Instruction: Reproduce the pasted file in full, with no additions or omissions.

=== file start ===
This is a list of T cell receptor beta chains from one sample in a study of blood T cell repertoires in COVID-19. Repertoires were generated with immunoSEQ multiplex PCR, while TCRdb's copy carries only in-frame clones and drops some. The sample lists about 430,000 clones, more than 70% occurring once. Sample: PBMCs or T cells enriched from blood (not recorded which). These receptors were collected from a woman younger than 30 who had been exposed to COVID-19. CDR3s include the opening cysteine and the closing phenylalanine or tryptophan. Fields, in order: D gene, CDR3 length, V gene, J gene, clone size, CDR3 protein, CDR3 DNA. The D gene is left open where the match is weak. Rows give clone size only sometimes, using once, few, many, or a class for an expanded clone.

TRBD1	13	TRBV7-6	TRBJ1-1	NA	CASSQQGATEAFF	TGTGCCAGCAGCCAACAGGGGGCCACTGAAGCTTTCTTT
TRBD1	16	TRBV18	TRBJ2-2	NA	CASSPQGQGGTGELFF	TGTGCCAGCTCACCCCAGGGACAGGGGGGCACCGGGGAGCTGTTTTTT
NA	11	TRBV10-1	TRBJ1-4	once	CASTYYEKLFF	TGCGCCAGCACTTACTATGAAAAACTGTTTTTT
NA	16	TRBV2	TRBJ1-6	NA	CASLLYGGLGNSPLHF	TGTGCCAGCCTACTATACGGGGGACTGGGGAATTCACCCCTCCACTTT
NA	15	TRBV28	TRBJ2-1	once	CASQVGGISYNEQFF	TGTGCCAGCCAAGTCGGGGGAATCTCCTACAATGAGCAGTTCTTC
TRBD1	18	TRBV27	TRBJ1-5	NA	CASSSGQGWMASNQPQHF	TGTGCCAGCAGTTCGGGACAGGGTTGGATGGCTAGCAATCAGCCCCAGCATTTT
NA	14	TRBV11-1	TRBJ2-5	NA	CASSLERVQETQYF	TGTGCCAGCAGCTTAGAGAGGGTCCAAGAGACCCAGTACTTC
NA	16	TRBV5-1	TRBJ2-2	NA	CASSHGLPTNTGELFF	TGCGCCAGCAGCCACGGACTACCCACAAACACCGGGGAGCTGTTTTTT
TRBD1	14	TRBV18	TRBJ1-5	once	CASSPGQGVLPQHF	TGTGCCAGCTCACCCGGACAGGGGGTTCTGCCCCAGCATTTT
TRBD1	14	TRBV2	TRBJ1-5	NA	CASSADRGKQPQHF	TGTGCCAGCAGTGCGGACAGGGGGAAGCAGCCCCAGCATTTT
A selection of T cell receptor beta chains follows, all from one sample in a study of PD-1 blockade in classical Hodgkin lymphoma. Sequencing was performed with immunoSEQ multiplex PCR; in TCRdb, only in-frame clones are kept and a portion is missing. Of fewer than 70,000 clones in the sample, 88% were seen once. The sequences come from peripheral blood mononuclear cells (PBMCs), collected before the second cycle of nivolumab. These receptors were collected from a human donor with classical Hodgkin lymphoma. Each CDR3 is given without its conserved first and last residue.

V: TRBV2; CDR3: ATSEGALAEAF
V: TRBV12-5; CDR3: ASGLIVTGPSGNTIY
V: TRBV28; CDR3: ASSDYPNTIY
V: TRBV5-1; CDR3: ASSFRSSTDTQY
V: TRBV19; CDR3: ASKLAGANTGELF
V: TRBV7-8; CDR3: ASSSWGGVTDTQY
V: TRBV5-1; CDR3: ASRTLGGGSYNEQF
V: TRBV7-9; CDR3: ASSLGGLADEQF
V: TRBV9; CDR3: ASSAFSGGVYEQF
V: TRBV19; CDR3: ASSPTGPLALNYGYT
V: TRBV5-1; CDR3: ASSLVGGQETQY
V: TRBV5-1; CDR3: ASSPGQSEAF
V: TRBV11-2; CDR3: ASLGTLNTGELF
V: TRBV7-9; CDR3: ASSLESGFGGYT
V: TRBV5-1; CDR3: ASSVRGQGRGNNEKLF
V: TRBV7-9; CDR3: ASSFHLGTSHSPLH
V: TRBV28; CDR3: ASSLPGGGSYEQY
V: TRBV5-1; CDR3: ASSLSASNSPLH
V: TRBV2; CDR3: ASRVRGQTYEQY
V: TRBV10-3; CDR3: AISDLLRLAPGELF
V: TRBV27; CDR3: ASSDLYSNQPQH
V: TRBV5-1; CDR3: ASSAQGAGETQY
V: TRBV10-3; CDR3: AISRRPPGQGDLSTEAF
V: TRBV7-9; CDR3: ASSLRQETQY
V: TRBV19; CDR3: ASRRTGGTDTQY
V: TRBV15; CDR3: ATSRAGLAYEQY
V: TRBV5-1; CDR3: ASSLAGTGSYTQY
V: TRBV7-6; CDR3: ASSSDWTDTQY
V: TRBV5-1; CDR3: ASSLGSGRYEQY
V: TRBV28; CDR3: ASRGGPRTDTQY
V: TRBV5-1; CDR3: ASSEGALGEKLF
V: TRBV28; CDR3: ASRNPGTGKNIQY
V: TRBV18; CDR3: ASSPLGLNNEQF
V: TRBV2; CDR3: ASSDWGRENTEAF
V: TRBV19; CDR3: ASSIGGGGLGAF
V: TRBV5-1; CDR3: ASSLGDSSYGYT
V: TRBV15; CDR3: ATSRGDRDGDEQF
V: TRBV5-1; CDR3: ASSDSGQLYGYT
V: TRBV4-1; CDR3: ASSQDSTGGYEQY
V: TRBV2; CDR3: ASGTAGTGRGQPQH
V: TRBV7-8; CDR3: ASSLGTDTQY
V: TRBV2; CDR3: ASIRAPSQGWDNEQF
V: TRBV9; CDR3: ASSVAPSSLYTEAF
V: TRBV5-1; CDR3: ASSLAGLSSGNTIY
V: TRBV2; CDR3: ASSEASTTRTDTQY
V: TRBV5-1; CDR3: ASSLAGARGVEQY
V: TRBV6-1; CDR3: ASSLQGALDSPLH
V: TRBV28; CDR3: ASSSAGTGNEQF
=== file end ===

This is a list of T cell receptor beta chains from one sample in a study of blood T cell repertoires in COVID-19. Repertoires were generated with immunoSEQ multiplex PCR, while TCRdb's copy carries only in-frame clones and drops some. The sample lists about 430,000 clones, more than 70% occurring once. Sample: PBMCs or T cells enriched from blood (not recorded which). These receptors were collected from a woman younger than 30 who had been exposed to COVID-19. CDR3s include the opening cysteine and the closing phenylalanine or tryptophan. Fields, in order: D gene, CDR3 length, V gene, J gene, clone size, CDR3 protein, CDR3 DNA. The D gene is left open where the match is weak. Rows give clone size only sometimes, using once, few, many, or a class for an expanded clone.

TRBD1	13	TRBV7-6	TRBJ1-1	NA	CASSQQGATEAFF	TGTGCCAGCAGCCAACAGGGGGCCACTGAAGCTTTCTTT
TRBD1	16	TRBV18	TRBJ2-2	NA	CASSPQGQGGTGELFF	TGTGCCAGCTCACCCCAGGGACAGGGGGGCACCGGGGAGCTGTTTTTT
NA	11	TRBV10-1	TRBJ1-4	once	CASTYYEKLFF	TGCGCCAGCACTTACTATGAAAAACTGTTTTTT
NA	16	TRBV2	TRBJ1-6	NA	CASLLYGGLGNSPLHF	TGTGCCAGCCTACTATACGGGGGACTGGGGAATTCACCCCTCCACTTT
NA	15	TRBV28	TRBJ2-1	once	CASQVGGISYNEQFF	TGTGCCAGCCAAGTCGGGGGAATCTCCTACAATGAGCAGTTCTTC
TRBD1	18	TRBV27	TRBJ1-5	NA	CASSSGQGWMASNQPQHF	TGTGCCAGCAGTTCGGGACAGGGTTGGATGGCTAGCAATCAGCCCCAGCATTTT
NA	14	TRBV11-1	TRBJ2-5	NA	CASSLERVQETQYF	TGTGCCAGCAGCTTAGAGAGGGTCCAAGAGACCCAGTACTTC
NA	16	TRBV5-1	TRBJ2-2	NA	CASSHGLPTNTGELFF	TGCGCCAGCAGCCACGGACTACCCACAAACACCGGGGAGCTGTTTTTT
TRBD1	14	TRBV18	TRBJ1-5	once	CASSPGQGVLPQHF	TGTGCCAGCTCACCCGGACAGGGGGTTCTGCCCCAGCATTTT
TRBD1	14	TRBV2	TRBJ1-5	NA	CASSADRGKQPQHF	TGTGCCAGCAGTGCGGACAGGGGGAAGCAGCCCCAGCATTTT
A selection of T cell receptor beta chains follows, all from one sample in a study of PD-1 blockade in classical Hodgkin lymphoma. Sequencing was performed with immunoSEQ multiplex PCR; in TCRdb, only in-frame clones are kept and a portion is missing. Of fewer than 70,000 clones in the sample, 88% were seen once. The sequences come from peripheral blood mononuclear cells (PBMCs), collected before the second cycle of nivolumab. These receptors were collected from a human donor with classical Hodgkin lymphoma. Each CDR3 is given without its conserved first and last residue.

V: TRBV2; CDR3: ATSEGALAEAF
V: TRBV12-5; CDR3: ASGLIVTGPSGNTIY
V: TRBV28; CDR3: ASSDYPNTIY
V: TRBV5-1; CDR3: ASSFRSSTDTQY
V: TRBV19; CDR3: ASKLAGANTGELF
V: TRBV7-8; CDR3: ASSSWGGVTDTQY
V: TRBV5-1; CDR3: ASRTLGGGSYNEQF
V: TRBV7-9; CDR3: ASSLGGLADEQF
V: TRBV9; CDR3: ASSAFSGGVYEQF
V: TRBV19; CDR3: ASSPTGPLALNYGYT
V: TRBV5-1; CDR3: ASSLVGGQETQY
V: TRBV5-1; CDR3: ASSPGQSEAF
V: TRBV11-2; CDR3: ASLGTLNTGELF
V: TRBV7-9; CDR3: ASSLESGFGGYT
V: TRBV5-1; CDR3: ASSVRGQGRGNNEKLF
V: TRBV7-9; CDR3: ASSFHLGTSHSPLH
V: TRBV28; CDR3: ASSLPGGGSYEQY
V: TRBV5-1; CDR3: ASSLSASNSPLH
V: TRBV2; CDR3: ASRVRGQTYEQY
V: TRBV10-3; CDR3: AISDLLRLAPGELF
V: TRBV27; CDR3: ASSDLYSNQPQH
V: TRBV5-1; CDR3: ASSAQGAGETQY
V: TRBV10-3; CDR3: AISRRPPGQGDLSTEAF
V: TRBV7-9; CDR3: ASSLRQETQY
V: TRBV19; CDR3: ASRRTGGTDTQY
V: TRBV15; CDR3: ATSRAGLAYEQY
V: TRBV5-1; CDR3: ASSLAGTGSYTQY
V: TRBV7-6; CDR3: ASSSDWTDTQY
V: TRBV5-1; CDR3: ASSLGSGRYEQY
V: TRBV28; CDR3: ASRGGPRTDTQY
V: TRBV5-1; CDR3: ASSEGALGEKLF
V: TRBV28; CDR3: ASRNPGTGKNIQY
V: TRBV18; CDR3: ASSPLGLNNEQF
V: TRBV2; CDR3: ASSDWGRENTEAF
V: TRBV19; CDR3: ASSIGGGGLGAF
V: TRBV5-1; CDR3: ASSLGDSSYGYT
V: TRBV15; CDR3: ATSRGDRDGDEQF
V: TRBV5-1; CDR3: ASSDSGQLYGYT
V: TRBV4-1; CDR3: ASSQDSTGGYEQY
V: TRBV2; CDR3: ASGTAGTGRGQPQH
V: TRBV7-8; CDR3: ASSLGTDTQY
V: TRBV2; CDR3: ASIRAPSQGWDNEQF
V: TRBV9; CDR3: ASSVAPSSLYTEAF
V: TRBV5-1; CDR3: ASSLAGLSSGNTIY
V: TRBV2; CDR3: ASSEASTTRTDTQY
V: TRBV5-1; CDR3: ASSLAGARGVEQY
V: TRBV6-1; CDR3: ASSLQGALDSPLH
V: TRBV28; CDR3: ASSSAGTGNEQF